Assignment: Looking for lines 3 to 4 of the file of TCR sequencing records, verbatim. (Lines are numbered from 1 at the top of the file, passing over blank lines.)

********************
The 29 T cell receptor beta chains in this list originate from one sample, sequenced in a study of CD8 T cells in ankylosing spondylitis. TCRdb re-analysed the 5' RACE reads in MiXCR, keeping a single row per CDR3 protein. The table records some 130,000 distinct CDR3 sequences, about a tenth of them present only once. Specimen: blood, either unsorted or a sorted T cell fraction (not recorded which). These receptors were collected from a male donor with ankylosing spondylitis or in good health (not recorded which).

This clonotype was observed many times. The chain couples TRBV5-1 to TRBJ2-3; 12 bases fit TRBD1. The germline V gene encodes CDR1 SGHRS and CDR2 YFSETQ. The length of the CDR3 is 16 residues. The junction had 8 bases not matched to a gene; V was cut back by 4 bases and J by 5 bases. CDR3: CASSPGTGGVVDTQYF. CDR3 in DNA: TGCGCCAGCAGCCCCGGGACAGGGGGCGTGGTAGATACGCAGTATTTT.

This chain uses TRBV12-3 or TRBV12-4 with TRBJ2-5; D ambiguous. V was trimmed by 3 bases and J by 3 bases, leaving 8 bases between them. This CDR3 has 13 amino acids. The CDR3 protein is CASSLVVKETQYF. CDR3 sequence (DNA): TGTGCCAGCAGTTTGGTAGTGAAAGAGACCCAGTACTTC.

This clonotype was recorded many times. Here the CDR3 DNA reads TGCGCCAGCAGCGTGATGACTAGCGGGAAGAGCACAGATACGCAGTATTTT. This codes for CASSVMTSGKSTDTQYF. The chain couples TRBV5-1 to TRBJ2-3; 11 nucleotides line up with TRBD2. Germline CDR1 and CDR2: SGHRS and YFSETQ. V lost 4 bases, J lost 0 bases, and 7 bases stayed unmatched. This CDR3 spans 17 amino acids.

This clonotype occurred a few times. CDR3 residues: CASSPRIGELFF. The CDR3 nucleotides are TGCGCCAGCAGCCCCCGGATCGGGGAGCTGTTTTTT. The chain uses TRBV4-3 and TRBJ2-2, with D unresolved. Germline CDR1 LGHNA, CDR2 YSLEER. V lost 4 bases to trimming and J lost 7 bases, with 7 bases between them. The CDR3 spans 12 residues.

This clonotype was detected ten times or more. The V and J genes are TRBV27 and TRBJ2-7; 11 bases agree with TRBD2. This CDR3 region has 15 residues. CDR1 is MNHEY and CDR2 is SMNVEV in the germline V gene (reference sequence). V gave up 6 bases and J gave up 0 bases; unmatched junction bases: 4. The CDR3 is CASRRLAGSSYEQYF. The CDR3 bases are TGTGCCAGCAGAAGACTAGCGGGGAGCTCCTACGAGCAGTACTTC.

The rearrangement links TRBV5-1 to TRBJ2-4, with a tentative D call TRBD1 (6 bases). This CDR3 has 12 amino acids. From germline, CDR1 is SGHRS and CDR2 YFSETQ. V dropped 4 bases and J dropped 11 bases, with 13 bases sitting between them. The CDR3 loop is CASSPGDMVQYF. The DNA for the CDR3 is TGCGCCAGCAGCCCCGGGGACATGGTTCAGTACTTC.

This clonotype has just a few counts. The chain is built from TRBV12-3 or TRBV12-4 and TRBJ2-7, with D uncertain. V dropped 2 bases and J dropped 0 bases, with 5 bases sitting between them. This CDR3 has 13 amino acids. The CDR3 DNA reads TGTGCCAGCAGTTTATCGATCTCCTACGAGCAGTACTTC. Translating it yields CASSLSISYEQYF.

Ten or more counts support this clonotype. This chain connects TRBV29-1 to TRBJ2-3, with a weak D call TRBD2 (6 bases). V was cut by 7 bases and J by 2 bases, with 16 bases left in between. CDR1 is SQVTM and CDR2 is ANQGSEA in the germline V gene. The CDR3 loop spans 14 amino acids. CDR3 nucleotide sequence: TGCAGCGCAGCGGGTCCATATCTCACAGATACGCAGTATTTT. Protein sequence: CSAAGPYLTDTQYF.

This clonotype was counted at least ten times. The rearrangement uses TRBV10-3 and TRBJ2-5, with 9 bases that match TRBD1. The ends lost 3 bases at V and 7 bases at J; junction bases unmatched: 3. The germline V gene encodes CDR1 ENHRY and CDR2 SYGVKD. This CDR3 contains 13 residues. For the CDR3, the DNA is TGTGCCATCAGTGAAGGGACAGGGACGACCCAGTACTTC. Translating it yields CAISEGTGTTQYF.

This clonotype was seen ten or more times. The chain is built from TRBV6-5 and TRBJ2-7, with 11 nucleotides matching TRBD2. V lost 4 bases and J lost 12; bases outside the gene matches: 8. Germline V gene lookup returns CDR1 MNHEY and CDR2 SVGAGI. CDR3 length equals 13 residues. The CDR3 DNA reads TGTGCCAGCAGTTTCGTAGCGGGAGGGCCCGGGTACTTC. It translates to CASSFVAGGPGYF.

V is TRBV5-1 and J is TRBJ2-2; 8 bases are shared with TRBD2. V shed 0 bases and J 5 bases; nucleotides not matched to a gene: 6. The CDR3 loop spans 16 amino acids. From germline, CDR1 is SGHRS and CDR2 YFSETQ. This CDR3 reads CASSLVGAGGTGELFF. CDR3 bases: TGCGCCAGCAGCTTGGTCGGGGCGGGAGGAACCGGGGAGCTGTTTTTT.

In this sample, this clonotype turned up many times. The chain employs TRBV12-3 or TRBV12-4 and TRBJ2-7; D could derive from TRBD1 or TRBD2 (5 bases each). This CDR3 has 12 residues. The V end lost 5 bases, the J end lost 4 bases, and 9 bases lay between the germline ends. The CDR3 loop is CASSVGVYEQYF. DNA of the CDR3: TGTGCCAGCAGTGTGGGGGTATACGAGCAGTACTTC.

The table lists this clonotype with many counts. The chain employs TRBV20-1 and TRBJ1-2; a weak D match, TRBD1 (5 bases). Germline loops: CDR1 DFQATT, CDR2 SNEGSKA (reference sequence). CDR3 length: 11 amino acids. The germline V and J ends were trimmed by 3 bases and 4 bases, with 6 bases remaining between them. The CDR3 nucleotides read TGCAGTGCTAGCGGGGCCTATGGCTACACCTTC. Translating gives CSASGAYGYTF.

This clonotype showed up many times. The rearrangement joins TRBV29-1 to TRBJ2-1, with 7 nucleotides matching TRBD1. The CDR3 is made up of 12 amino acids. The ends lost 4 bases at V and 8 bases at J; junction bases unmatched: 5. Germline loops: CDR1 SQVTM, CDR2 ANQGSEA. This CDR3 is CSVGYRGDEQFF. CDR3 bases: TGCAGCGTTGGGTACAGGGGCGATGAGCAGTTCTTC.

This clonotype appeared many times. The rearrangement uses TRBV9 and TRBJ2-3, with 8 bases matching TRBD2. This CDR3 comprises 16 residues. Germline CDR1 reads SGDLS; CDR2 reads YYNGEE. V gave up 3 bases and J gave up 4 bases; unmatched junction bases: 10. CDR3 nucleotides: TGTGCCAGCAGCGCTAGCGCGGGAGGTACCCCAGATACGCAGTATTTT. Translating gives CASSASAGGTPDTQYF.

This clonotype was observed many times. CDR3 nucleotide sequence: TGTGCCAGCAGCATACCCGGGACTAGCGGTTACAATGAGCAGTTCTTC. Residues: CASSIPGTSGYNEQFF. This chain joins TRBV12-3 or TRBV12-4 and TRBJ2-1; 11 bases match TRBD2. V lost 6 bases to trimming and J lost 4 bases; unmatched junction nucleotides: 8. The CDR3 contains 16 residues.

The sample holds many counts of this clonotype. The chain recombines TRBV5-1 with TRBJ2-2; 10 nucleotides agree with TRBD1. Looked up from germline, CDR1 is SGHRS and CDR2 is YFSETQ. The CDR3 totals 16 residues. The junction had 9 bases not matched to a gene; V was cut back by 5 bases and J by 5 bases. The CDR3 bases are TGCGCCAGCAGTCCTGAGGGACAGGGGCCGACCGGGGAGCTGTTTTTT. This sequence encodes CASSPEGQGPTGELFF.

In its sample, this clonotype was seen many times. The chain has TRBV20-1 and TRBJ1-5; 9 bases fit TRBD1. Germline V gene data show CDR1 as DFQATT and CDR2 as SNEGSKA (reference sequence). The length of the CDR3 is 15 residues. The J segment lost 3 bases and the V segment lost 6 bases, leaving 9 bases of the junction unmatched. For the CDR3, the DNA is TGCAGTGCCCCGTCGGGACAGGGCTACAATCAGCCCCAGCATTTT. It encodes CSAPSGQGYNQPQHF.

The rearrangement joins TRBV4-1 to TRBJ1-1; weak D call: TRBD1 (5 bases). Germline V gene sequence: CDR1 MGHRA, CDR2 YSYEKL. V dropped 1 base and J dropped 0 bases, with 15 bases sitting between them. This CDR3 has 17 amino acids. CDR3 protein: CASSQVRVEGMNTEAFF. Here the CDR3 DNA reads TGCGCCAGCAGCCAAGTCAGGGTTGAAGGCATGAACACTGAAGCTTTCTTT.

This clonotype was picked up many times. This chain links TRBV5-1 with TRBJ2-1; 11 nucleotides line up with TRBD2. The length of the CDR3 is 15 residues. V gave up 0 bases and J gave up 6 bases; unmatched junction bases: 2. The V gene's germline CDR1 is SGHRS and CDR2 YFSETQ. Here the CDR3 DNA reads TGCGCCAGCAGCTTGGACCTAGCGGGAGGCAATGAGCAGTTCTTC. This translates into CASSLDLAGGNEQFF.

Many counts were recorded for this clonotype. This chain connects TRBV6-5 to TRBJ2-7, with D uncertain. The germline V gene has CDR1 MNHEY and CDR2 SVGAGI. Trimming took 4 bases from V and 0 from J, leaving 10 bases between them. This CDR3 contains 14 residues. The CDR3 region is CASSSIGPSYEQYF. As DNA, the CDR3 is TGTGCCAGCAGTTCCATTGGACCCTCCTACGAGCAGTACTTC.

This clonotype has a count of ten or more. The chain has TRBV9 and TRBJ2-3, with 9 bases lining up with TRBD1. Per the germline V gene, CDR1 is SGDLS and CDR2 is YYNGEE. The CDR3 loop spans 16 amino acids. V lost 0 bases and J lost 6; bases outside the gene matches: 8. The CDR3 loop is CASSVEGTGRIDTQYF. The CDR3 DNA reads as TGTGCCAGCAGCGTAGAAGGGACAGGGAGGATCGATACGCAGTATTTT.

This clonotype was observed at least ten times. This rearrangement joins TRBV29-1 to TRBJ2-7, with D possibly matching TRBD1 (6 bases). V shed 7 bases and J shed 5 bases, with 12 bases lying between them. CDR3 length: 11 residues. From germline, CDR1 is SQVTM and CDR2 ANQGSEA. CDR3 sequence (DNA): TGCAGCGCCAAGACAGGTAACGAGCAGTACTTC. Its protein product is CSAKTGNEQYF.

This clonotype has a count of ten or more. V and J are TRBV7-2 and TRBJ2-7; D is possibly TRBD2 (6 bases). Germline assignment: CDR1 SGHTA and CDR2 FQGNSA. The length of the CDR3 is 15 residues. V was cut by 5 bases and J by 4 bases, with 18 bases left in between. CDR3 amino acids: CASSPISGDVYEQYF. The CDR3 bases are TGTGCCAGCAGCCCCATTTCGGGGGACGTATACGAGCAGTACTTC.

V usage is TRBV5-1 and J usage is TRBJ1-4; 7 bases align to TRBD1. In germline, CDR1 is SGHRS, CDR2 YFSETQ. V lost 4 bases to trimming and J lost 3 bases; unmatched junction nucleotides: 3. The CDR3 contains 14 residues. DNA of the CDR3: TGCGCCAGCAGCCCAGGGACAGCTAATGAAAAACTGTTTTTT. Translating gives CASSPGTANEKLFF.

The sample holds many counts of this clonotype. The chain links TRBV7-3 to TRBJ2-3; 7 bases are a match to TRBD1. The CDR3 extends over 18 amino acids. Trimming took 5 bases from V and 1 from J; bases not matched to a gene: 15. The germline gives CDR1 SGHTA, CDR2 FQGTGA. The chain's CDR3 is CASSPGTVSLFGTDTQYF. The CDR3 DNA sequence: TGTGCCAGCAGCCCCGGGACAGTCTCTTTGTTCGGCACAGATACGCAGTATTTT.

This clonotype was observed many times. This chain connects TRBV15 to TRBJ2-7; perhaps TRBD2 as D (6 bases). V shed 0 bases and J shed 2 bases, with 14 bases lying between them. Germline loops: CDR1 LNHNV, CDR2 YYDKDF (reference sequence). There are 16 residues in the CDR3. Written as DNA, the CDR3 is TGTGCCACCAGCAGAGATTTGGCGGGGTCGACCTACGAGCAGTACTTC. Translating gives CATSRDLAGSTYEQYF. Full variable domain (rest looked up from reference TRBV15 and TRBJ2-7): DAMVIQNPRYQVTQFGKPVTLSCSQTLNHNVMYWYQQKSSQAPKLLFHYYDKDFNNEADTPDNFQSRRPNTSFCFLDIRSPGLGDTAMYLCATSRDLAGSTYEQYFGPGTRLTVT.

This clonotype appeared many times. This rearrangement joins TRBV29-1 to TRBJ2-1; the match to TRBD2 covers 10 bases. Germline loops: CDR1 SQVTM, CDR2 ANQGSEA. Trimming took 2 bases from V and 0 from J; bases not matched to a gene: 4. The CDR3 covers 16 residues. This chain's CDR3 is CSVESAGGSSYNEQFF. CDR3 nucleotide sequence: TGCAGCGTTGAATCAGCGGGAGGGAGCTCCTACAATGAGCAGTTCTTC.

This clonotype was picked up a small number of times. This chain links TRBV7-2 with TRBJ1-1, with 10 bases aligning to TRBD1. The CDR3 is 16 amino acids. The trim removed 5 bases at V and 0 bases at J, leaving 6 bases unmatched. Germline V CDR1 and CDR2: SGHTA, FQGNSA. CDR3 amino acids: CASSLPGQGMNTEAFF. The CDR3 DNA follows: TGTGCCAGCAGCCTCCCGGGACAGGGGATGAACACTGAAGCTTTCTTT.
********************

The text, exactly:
This chain uses TRBV12-3 or TRBV12-4 with TRBJ2-5; D ambiguous. V was trimmed by 3 bases and J by 3 bases, leaving 8 bases between them. This CDR3 has 13 amino acids. The CDR3 protein is CASSLVVKETQYF. CDR3 sequence (DNA): TGTGCCAGCAGTTTGGTAGTGAAAGAGACCCAGTACTTC.

This clonotype was recorded many times. Here the CDR3 DNA reads TGCGCCAGCAGCGTGATGACTAGCGGGAAGAGCACAGATACGCAGTATTTT. This codes for CASSVMTSGKSTDTQYF. The chain couples TRBV5-1 to TRBJ2-3; 11 nucleotides line up with TRBD2. Germline CDR1 and CDR2: SGHRS and YFSETQ. V lost 4 bases, J lost 0 bases, and 7 bases stayed unmatched. This CDR3 spans 17 amino acids.